Home » News & Analysis » Navy Accepts Delivery of Arleigh Burke Restart Destroyer Ralph Johnson


Navy Accepts Delivery of Arleigh Burke Restart Destroyer Ralph Johnson

Ralph Johnson (DDG-114) was launched at the Huntington Ingalls Industries shipyard in 2015. HII Photo

The Navy accepted delivery of guided-missile destroyer Ralph Johnson (DDG-114) from shipbuilder Huntington Ingalls Industries after the ship successfully completed a series of trials at sea and in port.

Ralph Johnson is the 64th Arleigh Burke class destroyer built for the Navy. Johnson is the third of four DDG-51 Flight IIA destroyer built under a 2008 restart of the line by then-Secretary of Defense Bob Gates. The ship is equipped with Aegis Baseline 9 combat system, which includes an Integrated Air and Missile Defense (IAMD) capability incorporating Ballistic Missile Defense (BMD) 5.0 and Naval Integrated Fire Control-Counter Air, according to a Navy statement.

The ship is named for Pfc. Ralph Johnson, a 19-year-old Marine who was posthumously awarded the Congressional Medal of Honor for his actions in Vietnam. In March 1968, Johnson shouted a warning to fellow Marines after a grenade landed in their fighting hole. Johnson then jumped on a grenade, absorbing the blast with his body, dying instantly, but saving the Marines near him. President Richard Nixon awarded Johnson the Medal of Honor in 1970, according to the Navy. The Veterans Affairs hospital in Johnson’s home town Charleston, S.C., was named for him in 1991, according to the VA.

The Huntington Ingalls Industries shipyard in Pascagoula, Miss., where Ralph Johnson was constructed, is currently working on future destroyers Paul Ignatius (DDG-117), Delbert D. Black (DDG-119), Frank E. Petersen, Jr. (DDG-121), Lenah H. Sutcliffe Higbee (DDG-123), and is under contract for the future USS Jack H. Lucas (DDG-125) which will be the first Flight III ship.

Ralph Johnson is scheduled for commissioning March 24, in Charleston, S.C.

  • DaSaint

    Good job. The 64th Burke! Keep ’em rolling,

    • Secundius

      Keel was laid of the Last Flight IIA Arleigh Burke Destroyers on 14 November 2017. DDG-123, USS Lenah H. Sutcliffe-Higbee (Second Superintendent of the US Navy’s Nurse Corps, 1911)…

      • Augustine’s Lion

        For the last flight IIA, but they are keeping the production line open for the new Flight IIIs.

        • Secundius

          And “Possibly” a Flight IV down the Pipeline in the Mid 2020’s…

  • Ed L

    Good Name for a fighting ship. Question for the masses. Does the Navy have a 127mm round similar to the Army M1028 (120mm tank round) which is a 120mm shotgun shell for the M1 tank. The shell holds 1100 10mm tungsten balls. They are apparently lethal up to 700m (765 yards). In addition to a our Army Sabot, APFSDS, a HE round, a breaching round too.

    • Rocco

      Yes !!…. Standard 5″ round or 127mm (54) cal.

      • Ed L

        I just discovered that our Navy doesn’t have a shotgun round. Just a high explosive version with various fuses, training rounds without warheads and a cargo version or dual purpose improved conventional munition (DPICM).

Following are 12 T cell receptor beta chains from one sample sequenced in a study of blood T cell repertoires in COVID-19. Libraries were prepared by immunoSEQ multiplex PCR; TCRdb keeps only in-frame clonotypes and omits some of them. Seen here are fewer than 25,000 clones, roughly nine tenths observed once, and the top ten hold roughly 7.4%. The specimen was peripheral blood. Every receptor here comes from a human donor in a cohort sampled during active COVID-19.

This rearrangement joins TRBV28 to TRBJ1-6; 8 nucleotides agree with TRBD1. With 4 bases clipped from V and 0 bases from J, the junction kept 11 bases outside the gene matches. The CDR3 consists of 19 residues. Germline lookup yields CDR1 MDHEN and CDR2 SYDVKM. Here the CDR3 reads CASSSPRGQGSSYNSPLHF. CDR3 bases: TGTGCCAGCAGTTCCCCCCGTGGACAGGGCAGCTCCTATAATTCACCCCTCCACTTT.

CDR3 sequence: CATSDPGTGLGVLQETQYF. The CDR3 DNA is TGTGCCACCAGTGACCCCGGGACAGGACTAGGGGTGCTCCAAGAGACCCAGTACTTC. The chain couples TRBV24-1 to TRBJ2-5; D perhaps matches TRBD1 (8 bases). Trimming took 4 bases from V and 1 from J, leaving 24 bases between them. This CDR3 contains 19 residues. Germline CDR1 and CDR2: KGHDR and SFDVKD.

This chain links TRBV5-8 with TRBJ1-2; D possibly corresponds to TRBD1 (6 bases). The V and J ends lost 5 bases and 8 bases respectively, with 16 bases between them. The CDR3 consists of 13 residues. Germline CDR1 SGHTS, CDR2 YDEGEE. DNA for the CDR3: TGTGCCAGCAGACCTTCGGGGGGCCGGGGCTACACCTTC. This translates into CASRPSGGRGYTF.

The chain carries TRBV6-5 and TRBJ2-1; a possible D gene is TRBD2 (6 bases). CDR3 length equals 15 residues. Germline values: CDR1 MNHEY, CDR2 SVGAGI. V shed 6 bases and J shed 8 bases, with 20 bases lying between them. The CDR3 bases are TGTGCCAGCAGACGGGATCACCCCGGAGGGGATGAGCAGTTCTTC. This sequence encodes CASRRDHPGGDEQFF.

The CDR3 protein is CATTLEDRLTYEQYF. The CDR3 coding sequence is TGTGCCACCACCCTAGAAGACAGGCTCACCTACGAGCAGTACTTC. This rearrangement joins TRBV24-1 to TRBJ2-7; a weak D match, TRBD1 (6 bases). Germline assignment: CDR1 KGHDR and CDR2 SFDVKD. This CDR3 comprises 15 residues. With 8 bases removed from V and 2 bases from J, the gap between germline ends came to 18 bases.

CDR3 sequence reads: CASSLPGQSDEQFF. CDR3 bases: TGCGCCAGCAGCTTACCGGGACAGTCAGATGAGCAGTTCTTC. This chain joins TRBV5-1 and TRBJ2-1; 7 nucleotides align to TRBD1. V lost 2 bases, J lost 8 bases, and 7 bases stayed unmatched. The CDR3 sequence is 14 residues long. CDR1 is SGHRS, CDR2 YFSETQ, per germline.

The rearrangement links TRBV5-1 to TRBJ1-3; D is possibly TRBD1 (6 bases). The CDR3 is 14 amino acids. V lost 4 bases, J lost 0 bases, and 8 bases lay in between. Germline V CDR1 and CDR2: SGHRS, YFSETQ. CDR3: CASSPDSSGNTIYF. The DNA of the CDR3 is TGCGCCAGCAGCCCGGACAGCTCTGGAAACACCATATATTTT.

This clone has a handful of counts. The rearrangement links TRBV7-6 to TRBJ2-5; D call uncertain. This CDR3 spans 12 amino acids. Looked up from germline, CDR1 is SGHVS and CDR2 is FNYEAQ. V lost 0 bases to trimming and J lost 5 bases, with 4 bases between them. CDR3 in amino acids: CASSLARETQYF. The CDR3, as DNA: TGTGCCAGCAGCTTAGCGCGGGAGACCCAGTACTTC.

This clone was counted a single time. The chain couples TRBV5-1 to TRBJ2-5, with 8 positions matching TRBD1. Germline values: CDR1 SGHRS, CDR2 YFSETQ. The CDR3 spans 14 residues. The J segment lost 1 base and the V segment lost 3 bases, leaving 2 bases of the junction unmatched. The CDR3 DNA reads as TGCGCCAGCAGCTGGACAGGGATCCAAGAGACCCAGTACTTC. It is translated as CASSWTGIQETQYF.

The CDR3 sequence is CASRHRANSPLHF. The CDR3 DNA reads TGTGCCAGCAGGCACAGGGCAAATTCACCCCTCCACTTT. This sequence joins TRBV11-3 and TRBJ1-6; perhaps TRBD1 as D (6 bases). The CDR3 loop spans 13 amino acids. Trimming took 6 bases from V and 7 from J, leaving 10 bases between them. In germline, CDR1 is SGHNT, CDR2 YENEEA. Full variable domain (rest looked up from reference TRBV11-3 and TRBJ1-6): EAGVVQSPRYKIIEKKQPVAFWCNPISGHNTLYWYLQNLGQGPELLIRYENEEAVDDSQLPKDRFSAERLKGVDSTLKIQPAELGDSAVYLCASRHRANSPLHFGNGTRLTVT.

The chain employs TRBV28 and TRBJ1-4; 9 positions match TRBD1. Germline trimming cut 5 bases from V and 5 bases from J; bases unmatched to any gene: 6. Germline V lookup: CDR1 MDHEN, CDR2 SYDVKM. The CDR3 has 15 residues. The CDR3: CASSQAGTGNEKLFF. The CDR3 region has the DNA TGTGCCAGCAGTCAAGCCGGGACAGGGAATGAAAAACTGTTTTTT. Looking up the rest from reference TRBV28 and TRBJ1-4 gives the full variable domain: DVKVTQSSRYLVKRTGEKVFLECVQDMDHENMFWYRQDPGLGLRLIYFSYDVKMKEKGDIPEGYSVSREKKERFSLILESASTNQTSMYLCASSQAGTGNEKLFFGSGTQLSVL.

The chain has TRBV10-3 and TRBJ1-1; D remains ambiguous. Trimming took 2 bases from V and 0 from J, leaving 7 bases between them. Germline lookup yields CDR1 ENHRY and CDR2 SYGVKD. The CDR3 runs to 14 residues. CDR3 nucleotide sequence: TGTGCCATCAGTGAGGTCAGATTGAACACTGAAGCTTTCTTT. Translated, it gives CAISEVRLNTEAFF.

• FresnoJoe

    Great~!

  • Kenneth Millstein

    I am really happy for the family of Pfc. Ralph Johnson. I hope the Navy’s accepted delivery of the ship named in behalf of the Vietnam War hero gives the family something to point too, when thinking about the sacrifice this young man made. May he forever Rest in Peace. God Bless!

  • Augustine’s Lion

    We are in need of cruisers, so why not simplify the process and restart a line of Ticonderogas? Instead they wasted defense money on the failed LCS. 😒

    • Mike

      The Ticonderogas were build on the previous generation of destroyer hull, the Spruance class. We do need new cruisers, but they should go with purpose designed hells.

    • El Kabong

      Look out!

      Duane the LCS cheerleader, will not be happy to see you speaking the facts.

    • FactChecker90803

      There was a Study for a successor to the CG 47. It was called the CGBL and it was a product improved CG 52, with its machinery, electrical system and hull profile based on an enlarged DDG 51, sort of like the Koreans did with there “Sejong the Great” class Destroyers.

      The Final parameters were.

      *13,675 Tons.
      *620 LWL
      *69 BEL
      *2 X 64 MK 41 VLS
      *2 X 5 inch Guns.
      *2 X CIWS.

      OF course if there ever was a desire to build a Block 4 DDG, It should be either a CGBL or an Americanized ‘Sejong the Great-class”, these would replace the CG’s in the fleet.

      Continued building of the DDG Block 2A, 2B or 2C as general surface warfare Destroyers with an emphasis on ASW, Anti Surface Warfare and an Area Air Defence capabilies as replacements for the earlier Block 1.

      The Block 3 DDG would be as stated a ship specialized in Extended Air and ABM Defence, with hopefully 2 X 64 Mk41 VLS and maybe 4 or 6 MK57 VLS for oversized Standard Block 3, Cruise Missiles or Land Attack Ship Launched Ballistic Missile.

  • Hoc Defendam

    Glad to hear Pascagoula is still putting out ships. I worried it’d be wiped out with those hurricanes.

    Spent three years there. Some decent seafood eateries locally. Cheap off base housing.
    Locals are decent folk once they got to hear that southern twang in my voice…Just don’t drive into town with New York license plates on your car! They’re still fighting the War of Secession.

  • Centaurus

    Keep ’em rollin’ right up Kim’s Fish-head.